The Hammer of London, Texas

January 30, 2009 Updated: January 30, 2009

An Oopart (Out Of Place ARTifact) is a term applied to dozens of prehistoric objects found in various places around the world that, given their level of technology, are completely at odds with their determined age based on physical, chemical, and/or geological evidence. Ooparts often are frustrating to conventional scientists and a delight to adventurous investigators and individuals interested in alternative theories.

At first glance, this rock-encrusted wood and iron relic seems innocent enough, but some insist that it could be millions of years old. There is obviously much controversy surrounding such a claim, but just how old is the hammer of London, Texas?

After the specimen was first discovered in the geographical zone known as Edwards Plateau, it was a full 10 years before the rock attached to the wooden handle was broken open to reveal the hammer head inside.  Found encased in stone, it must have been built before the rock formed around it (a process that some say took millions of years).

Subsequent analysis of the specimen reveals that segments of the handle’s interior have turned to coal, and the perfectly formed head is composed of an iron grade only attainable with modern technology. The handle has been described as exhibiting a state not unlike the same petrifaction seen in prehistoric trees.  However, not everyone agrees with these observations.

According to some geologists, this slow petrifaction process took place more than 140 million years ago. Based on these calculations, not only did a human civilization exist before the historic process of petrifaction occurred, but those humans already possessed the technology to create a modern hammer.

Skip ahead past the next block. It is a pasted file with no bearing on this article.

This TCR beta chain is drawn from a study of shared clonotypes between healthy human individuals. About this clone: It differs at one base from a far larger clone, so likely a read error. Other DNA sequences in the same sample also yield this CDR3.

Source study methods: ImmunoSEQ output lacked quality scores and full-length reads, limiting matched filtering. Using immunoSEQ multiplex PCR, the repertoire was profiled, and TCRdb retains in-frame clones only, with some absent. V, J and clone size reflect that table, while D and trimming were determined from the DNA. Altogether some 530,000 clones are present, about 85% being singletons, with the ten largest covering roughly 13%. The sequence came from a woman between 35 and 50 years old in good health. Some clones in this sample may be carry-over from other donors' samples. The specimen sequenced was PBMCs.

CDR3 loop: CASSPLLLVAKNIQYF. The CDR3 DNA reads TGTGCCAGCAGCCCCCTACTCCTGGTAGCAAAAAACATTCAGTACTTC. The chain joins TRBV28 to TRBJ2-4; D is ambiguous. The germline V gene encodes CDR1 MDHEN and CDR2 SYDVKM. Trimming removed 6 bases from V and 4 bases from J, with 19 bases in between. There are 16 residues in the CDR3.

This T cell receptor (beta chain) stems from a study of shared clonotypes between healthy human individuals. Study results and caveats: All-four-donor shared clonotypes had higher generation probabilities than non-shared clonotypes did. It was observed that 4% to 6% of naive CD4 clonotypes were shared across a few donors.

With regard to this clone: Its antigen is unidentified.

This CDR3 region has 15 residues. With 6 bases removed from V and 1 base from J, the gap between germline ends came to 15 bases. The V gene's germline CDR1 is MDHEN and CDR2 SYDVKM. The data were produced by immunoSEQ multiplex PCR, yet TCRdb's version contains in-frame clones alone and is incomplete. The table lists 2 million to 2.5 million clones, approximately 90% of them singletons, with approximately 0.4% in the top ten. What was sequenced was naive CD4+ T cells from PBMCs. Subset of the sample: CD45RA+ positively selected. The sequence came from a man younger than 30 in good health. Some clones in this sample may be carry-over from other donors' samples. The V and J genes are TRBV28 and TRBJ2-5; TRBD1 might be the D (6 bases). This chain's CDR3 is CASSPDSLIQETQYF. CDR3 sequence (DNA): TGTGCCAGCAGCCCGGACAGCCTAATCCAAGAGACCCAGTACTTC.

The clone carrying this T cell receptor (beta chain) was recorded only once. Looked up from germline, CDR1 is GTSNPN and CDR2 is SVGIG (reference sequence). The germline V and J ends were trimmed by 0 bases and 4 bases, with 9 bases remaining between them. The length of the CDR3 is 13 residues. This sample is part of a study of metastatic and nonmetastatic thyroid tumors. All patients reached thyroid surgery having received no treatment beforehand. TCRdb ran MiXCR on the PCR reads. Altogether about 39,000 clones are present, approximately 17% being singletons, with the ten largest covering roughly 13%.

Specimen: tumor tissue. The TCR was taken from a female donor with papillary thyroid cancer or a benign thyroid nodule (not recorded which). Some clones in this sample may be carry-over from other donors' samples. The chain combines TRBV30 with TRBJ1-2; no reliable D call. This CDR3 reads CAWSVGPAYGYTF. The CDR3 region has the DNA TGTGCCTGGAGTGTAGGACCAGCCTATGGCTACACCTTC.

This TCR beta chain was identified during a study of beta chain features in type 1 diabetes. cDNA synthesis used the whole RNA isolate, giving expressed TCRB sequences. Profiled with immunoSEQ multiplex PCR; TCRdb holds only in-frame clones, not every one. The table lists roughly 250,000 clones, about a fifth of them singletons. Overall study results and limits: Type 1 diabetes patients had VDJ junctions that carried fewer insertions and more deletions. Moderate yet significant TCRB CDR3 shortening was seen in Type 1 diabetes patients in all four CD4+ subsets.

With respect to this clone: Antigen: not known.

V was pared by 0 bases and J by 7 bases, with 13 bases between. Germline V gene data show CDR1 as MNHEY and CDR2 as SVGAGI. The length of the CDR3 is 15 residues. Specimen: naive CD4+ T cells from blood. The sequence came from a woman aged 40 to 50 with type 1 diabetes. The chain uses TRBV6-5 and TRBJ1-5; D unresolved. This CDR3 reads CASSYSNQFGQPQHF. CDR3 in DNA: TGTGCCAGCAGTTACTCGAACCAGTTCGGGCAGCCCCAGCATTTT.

The head, according to studies by the Columbia Institute of Metallurgy, is made of an alloy containing 97 percent pure iron, 2 percent chlorine, 1 percent sulfur, and is bubble-free. Like the petrified handle, this iron head appears to have undergone a process of purification and hardening, typical of a modern metal alloy of the 20th century.

It has been observed that the rock in which the hammer was encased shows signs that the embedding process was carried out under distinct atmospheric conditions that are quite different from what is seen in recent times. According to these scientists, the rock tells of atmospheric conditions that are in fact more consistent with a remote age.

Prehistoric Relic, Modern Tool, or Unusual Meteorite?

But other scientists argue that there is insufficient evidence to support the supposed several-million-year-history of the relic. When the hammer was found by hikers Max and Emma Hahn in 1934, they failed to document where exactly it was unearthed. Therefore, it could not be determined where in the geological strata the hammer was buried—a key piece of evidence in qualifying its age.  Some accounts even claim that the specimen was never found buried in the earth at all, but sitting loose by itself on a ledge.

Furthermore, since Carl E. Baugh purchased the artifact in 1983, he has not permitted it to undergo radiocarbon dating.  However, supporters of Baugh’s decision argue that such a test would only complicate the issue, as organic substances of a much earlier origin have long contaminated the specimen, making an accurate date impossible to determine with this method.

Another more extreme theory suggests a remote possibility that in prehistoric times a meteorite with an extremely unique chemical composition and morphology caught a piece of wood, much like the head of a hammer imprisons its handle.  While the idea itself is far-fetched, a chemical analysis rules it out entirely.

The portion of rock surrounding the head of the hammer presents some anomalies, as it appears to have been fused with some kind of coating. Chemical analysis of this sheath found quantities of potassium, silicon, chlorine, calcium, and sulfur. This composition contradicts the hypothesis that the head of the hammer belonged to a fragment from a meteorite, given that the bodies of our solar system don’t exhibit such a chemical makeup. Even so, the hammer head is too well formed to have occurred by accident.

So did this hammer belong to an early American miner—a tool merely a few hundred years old that later experienced a rapid growth of fossilization?  Or is this a genuine Oopart, an indication that our planet has seen civilizations of advanced technology in its remote history?  With the evidence available, we are left only to speculate.

The hammer is currently on display at the Creation Evidence Museum in Texas.